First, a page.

The traditionally quiet, obscure race for state attorney general could turn out to be the most rip-roaring battle in Maryland politics this year because of the nomination Tuesday of two brash, outspoken lawyers as candidates for the post.
While voters chose gubernatorial candidates often characterized as softspoken and genteel, they picked Stephen H. Sachs, a former corruption-busting federal prosecutor, and Warren K. Rich, a pugnacious champion of enviromental law, to slug it out for the job as the state's top legal officer.
Sachs swept to a landslide victory over his three opponents in the Democratic primary. He pulled in about 59 percent of the vote and by a margin of nearly 4 to 1, outdistanced his nearest competitor, Deputy Attorney General Jon Oster, who had been the choice of the current attorney general.
Sachs, 44, spent nearly $300,000 and two years campaigning to prove to the political establishment that he could win without bowing to the Maryland tradition that has attorney general candidates running on gubernatorial tickets. He ran alone, as an independent Democrat, his literature proclaiming to voters: So that once he's elected, he won't owe anything to anybody - expect you.
He has promised to bring to the office a vigorous new law encorcement approach in everything from the handling of consumer complaints to rooting out official corruption in scandal-scarred Maryland.
Sachs charges that the current attorney general, Francis B. Burch, and his predecessors have abdicated their responsibility to go after political corruption. The attorney general, he says, must be politically independent to do the job right.
"That," says GOP nominee Rich, "is a lot of public relations crap." Rich says the attorney general does not have the power to investigate corruption, unless the governor or legislator authorizes him to.
Sachs counters that the attorneys general have not bothered to ask for the authority because they "were part of the club."
But Rich says Sachs' whole stance shows how little he knows about the office, where Rich until recently was the chief environmental lawyer for seven years.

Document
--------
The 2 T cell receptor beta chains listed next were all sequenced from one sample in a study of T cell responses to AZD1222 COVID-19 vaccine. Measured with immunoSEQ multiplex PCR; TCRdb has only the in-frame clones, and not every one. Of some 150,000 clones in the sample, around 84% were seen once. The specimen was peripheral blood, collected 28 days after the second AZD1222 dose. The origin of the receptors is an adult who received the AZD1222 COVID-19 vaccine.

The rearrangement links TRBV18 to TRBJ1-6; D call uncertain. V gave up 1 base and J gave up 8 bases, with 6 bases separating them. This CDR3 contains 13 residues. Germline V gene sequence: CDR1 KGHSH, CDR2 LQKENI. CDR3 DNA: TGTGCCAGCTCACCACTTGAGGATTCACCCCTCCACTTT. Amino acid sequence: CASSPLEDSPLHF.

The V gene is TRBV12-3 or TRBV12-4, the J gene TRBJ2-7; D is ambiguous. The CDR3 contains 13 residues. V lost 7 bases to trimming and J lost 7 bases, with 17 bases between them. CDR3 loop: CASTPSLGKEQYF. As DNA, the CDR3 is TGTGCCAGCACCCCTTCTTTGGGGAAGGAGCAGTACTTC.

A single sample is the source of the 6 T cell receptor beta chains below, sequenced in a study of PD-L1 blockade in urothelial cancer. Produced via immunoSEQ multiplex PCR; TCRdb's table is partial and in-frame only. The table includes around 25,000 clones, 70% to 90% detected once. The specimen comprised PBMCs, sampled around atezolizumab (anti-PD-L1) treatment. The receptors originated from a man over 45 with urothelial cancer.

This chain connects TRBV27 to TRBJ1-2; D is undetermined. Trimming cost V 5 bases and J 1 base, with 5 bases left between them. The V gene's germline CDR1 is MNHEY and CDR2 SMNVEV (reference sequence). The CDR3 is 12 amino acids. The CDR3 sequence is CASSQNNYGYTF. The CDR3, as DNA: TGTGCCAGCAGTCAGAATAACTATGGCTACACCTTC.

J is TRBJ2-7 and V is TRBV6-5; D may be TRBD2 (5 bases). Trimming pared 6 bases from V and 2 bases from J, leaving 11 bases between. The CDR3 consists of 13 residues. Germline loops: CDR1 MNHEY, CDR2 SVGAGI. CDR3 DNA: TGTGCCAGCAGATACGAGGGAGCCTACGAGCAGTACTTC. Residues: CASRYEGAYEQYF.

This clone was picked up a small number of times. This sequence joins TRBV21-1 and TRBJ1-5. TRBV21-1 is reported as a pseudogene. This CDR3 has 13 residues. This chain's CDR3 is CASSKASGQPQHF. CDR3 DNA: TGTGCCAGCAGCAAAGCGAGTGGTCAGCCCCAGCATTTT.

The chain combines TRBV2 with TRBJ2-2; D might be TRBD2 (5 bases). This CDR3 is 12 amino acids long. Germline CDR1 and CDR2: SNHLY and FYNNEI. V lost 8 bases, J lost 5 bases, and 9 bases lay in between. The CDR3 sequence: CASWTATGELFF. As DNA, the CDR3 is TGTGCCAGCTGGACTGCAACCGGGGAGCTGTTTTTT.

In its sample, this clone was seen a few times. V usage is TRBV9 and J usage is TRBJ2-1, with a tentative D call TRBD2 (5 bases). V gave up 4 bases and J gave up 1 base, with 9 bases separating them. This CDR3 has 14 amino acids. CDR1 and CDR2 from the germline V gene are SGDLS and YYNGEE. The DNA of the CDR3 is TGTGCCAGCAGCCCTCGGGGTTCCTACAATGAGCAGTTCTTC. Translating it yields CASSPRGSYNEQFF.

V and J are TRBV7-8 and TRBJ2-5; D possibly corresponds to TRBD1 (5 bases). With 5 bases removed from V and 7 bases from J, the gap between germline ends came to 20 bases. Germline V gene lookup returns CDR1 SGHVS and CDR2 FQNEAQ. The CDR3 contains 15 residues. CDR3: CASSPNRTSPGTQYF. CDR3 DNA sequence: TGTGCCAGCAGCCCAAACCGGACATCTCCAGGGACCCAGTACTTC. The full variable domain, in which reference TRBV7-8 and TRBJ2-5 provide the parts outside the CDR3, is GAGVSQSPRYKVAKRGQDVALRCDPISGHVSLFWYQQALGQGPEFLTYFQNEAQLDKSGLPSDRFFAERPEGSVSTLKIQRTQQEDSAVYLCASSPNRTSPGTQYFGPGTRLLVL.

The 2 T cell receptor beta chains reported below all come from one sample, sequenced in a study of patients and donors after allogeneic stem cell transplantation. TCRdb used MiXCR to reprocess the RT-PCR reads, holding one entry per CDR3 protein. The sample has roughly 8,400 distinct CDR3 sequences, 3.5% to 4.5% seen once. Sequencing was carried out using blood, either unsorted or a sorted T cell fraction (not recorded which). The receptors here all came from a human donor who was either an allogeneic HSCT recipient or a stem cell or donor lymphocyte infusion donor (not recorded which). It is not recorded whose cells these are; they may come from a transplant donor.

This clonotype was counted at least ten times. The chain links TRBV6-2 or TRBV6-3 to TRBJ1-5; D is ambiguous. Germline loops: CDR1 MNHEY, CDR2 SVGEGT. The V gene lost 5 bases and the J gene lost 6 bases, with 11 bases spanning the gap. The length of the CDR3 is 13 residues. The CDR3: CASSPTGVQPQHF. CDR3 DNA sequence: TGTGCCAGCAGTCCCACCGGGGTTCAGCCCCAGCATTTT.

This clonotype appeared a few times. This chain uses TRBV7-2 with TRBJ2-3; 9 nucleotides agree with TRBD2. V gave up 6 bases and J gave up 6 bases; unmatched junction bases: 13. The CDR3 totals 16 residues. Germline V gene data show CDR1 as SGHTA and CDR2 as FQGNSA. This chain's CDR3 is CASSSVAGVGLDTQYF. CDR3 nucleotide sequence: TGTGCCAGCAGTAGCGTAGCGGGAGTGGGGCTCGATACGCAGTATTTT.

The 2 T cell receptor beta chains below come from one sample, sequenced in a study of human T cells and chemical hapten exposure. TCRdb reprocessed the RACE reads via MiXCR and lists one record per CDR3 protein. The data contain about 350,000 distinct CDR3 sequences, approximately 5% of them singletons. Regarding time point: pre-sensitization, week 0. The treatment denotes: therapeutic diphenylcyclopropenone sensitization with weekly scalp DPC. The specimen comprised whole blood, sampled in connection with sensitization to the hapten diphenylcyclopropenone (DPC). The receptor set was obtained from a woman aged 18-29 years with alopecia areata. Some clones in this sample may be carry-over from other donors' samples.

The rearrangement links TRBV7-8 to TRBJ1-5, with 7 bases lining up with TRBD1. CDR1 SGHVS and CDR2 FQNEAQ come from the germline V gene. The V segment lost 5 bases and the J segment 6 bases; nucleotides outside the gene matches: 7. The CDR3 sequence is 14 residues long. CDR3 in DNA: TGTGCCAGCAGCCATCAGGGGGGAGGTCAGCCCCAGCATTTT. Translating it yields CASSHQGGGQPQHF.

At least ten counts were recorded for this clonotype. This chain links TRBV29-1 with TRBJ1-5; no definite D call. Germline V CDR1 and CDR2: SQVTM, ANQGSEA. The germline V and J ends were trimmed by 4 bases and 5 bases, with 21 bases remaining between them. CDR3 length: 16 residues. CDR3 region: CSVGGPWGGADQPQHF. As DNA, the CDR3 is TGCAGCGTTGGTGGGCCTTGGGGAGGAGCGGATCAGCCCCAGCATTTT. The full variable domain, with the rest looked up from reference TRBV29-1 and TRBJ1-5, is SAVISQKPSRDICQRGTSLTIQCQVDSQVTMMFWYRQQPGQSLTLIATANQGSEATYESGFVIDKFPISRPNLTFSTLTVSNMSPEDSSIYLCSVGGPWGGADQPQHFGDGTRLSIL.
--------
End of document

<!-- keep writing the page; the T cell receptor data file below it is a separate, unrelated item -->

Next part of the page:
"Maybe," retorts Sachs, "not having been involved in the office for the last 10 years is an asset in terms of what that office has been."
And so, in two separate interviews yesterday, the tenor of the campaign was set.
Sachs was the U.S. attorney for Maryland in the late '60s who prosecuted a Prince George's County commissioner, a speaker of the Maryland House of Delegates and a U.S. senator.
As a private practitioner in Baltimore, Sachs has represented clients whose testimony helped convict corrupt public officials. That work deepened the intense dislike of him by some of the state's old power brokers.
Rich, 39, who recently left the attorney general's office for a private environmental practice on the Eastern Shore, has argued environmental cases, including one that stopped the city of Camden, N.J. from dumping sewage sludge off the coast of Maryland and another against strip miners in Western Maryland. He is running on a ticket with GOP gubernatorial candidate J. Glenn Beall.
A lawyer who has known both men for years says neither one "minds saying exactly what he thinks." He added with a laugh, "I think it's gonna be a really good fight." Convention Delegates
The following persons were chosen in Tuesday's primary to be District of Columbia delegates to the Democratic midterm convention in Memphis in December: